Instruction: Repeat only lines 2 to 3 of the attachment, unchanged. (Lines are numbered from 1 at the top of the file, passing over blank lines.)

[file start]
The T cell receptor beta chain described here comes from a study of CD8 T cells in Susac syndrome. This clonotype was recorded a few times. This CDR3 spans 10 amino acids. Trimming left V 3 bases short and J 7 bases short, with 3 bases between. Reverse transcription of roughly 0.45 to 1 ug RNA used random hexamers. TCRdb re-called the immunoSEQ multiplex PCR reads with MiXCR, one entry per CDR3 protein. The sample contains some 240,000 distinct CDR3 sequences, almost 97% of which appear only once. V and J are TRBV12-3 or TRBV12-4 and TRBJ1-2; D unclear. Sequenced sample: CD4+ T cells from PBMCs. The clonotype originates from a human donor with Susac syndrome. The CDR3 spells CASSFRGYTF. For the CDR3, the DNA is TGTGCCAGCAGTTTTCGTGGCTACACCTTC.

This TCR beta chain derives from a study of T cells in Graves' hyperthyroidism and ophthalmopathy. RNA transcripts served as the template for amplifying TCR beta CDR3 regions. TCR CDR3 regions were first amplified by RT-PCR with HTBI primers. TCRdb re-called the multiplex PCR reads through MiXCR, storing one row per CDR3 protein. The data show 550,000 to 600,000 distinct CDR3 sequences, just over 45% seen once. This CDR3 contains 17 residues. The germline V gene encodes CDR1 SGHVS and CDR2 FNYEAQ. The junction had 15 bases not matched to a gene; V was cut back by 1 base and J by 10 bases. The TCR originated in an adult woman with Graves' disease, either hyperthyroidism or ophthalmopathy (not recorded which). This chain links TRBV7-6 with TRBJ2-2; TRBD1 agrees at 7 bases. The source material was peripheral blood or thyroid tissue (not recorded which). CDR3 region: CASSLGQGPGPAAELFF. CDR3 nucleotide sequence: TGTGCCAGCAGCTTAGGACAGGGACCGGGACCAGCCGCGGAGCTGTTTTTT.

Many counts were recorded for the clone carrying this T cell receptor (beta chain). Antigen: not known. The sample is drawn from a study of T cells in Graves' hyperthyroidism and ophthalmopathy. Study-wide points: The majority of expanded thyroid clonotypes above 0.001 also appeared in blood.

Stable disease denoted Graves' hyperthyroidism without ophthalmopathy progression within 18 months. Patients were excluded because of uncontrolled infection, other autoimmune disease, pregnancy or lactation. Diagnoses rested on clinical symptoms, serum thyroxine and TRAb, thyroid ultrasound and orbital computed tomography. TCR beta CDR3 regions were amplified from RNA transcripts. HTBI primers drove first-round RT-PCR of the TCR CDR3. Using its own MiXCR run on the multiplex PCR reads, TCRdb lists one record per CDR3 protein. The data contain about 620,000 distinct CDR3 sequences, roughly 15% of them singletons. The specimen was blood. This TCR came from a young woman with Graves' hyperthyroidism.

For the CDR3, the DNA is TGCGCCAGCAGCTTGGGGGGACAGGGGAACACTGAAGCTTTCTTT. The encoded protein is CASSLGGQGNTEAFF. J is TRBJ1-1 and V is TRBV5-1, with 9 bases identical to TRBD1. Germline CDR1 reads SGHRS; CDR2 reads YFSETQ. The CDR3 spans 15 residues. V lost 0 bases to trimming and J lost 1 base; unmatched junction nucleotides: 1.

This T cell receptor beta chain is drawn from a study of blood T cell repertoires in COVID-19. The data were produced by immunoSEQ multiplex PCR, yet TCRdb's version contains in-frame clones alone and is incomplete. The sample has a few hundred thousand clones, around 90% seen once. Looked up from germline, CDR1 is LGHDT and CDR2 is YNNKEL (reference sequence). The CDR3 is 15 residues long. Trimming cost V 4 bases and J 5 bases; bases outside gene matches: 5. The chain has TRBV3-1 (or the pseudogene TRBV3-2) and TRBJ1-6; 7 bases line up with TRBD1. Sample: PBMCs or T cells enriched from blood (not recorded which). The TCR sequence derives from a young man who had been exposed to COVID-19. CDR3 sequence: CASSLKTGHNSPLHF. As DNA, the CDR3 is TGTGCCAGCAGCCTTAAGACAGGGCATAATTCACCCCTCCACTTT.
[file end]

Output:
This TCR beta chain derives from a study of T cells in Graves' hyperthyroidism and ophthalmopathy. RNA transcripts served as the template for amplifying TCR beta CDR3 regions. TCR CDR3 regions were first amplified by RT-PCR with HTBI primers. TCRdb re-called the multiplex PCR reads through MiXCR, storing one row per CDR3 protein. The data show 550,000 to 600,000 distinct CDR3 sequences, just over 45% seen once. This CDR3 contains 17 residues. The germline V gene encodes CDR1 SGHVS and CDR2 FNYEAQ. The junction had 15 bases not matched to a gene; V was cut back by 1 base and J by 10 bases. The TCR originated in an adult woman with Graves' disease, either hyperthyroidism or ophthalmopathy (not recorded which). This chain links TRBV7-6 with TRBJ2-2; TRBD1 agrees at 7 bases. The source material was peripheral blood or thyroid tissue (not recorded which). CDR3 region: CASSLGQGPGPAAELFF. CDR3 nucleotide sequence: TGTGCCAGCAGCTTAGGACAGGGACCGGGACCAGCCGCGGAGCTGTTTTTT.

Many counts were recorded for the clone carrying this T cell receptor (beta chain). Antigen: not known. The sample is drawn from a study of T cells in Graves' hyperthyroidism and ophthalmopathy. Study-wide points: The majority of expanded thyroid clonotypes above 0.001 also appeared in blood.